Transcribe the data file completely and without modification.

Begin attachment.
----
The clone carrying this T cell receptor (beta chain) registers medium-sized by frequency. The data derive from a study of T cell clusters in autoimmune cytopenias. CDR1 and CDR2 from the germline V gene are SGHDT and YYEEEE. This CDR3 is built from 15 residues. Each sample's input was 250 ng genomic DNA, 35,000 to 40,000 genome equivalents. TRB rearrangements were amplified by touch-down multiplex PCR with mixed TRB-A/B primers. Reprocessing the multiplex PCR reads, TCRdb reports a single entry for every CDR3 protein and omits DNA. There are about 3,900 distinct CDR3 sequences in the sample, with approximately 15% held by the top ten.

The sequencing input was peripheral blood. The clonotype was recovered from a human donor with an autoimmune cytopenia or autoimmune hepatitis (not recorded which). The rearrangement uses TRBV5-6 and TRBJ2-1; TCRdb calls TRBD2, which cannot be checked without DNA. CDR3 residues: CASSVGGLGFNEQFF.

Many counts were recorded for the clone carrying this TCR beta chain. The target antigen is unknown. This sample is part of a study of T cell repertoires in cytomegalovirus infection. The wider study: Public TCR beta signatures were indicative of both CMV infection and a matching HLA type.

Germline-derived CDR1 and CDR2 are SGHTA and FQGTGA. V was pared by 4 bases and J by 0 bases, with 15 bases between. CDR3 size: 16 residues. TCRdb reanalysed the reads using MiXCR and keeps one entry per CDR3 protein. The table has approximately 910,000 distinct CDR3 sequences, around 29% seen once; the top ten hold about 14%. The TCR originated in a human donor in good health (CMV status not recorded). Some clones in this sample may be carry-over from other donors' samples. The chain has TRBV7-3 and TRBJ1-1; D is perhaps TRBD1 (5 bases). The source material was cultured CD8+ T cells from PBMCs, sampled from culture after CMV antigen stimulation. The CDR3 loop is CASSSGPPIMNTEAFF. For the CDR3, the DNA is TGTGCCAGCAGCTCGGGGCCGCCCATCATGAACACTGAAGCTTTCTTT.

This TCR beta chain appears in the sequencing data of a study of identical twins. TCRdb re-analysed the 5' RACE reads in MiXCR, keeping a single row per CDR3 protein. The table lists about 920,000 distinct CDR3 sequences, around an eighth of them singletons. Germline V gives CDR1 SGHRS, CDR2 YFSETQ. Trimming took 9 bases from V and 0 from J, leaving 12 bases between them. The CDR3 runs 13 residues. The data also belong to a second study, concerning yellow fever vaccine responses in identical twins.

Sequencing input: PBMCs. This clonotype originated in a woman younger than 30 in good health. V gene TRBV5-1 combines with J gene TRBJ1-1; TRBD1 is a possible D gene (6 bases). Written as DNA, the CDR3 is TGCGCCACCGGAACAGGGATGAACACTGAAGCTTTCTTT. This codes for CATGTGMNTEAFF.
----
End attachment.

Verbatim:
The clone carrying this T cell receptor (beta chain) registers medium-sized by frequency. The data derive from a study of T cell clusters in autoimmune cytopenias. CDR1 and CDR2 from the germline V gene are SGHDT and YYEEEE. This CDR3 is built from 15 residues. Each sample's input was 250 ng genomic DNA, 35,000 to 40,000 genome equivalents. TRB rearrangements were amplified by touch-down multiplex PCR with mixed TRB-A/B primers. Reprocessing the multiplex PCR reads, TCRdb reports a single entry for every CDR3 protein and omits DNA. There are about 3,900 distinct CDR3 sequences in the sample, with approximately 15% held by the top ten.

The sequencing input was peripheral blood. The clonotype was recovered from a human donor with an autoimmune cytopenia or autoimmune hepatitis (not recorded which). The rearrangement uses TRBV5-6 and TRBJ2-1; TCRdb calls TRBD2, which cannot be checked without DNA. CDR3 residues: CASSVGGLGFNEQFF.

Many counts were recorded for the clone carrying this TCR beta chain. The target antigen is unknown. This sample is part of a study of T cell repertoires in cytomegalovirus infection. The wider study: Public TCR beta signatures were indicative of both CMV infection and a matching HLA type.

Germline-derived CDR1 and CDR2 are SGHTA and FQGTGA. V was pared by 4 bases and J by 0 bases, with 15 bases between. CDR3 size: 16 residues. TCRdb reanalysed the reads using MiXCR and keeps one entry per CDR3 protein. The table has approximately 910,000 distinct CDR3 sequences, around 29% seen once; the top ten hold about 14%. The TCR originated in a human donor in good health (CMV status not recorded). Some clones in this sample may be carry-over from other donors' samples. The chain has TRBV7-3 and TRBJ1-1; D is perhaps TRBD1 (5 bases). The source material was cultured CD8+ T cells from PBMCs, sampled from culture after CMV antigen stimulation. The CDR3 loop is CASSSGPPIMNTEAFF. For the CDR3, the DNA is TGTGCCAGCAGCTCGGGGCCGCCCATCATGAACACTGAAGCTTTCTTT.

This TCR beta chain appears in the sequencing data of a study of identical twins. TCRdb re-analysed the 5' RACE reads in MiXCR, keeping a single row per CDR3 protein. The table lists about 920,000 distinct CDR3 sequences, around an eighth of them singletons. Germline V gives CDR1 SGHRS, CDR2 YFSETQ. Trimming took 9 bases from V and 0 from J, leaving 12 bases between them. The CDR3 runs 13 residues. The data also belong to a second study, concerning yellow fever vaccine responses in identical twins.

Sequencing input: PBMCs. This clonotype originated in a woman younger than 30 in good health. V gene TRBV5-1 combines with J gene TRBJ1-1; TRBD1 is a possible D gene (6 bases). Written as DNA, the CDR3 is TGCGCCACCGGAACAGGGATGAACACTGAAGCTTTCTTT. This codes for CATGTGMNTEAFF.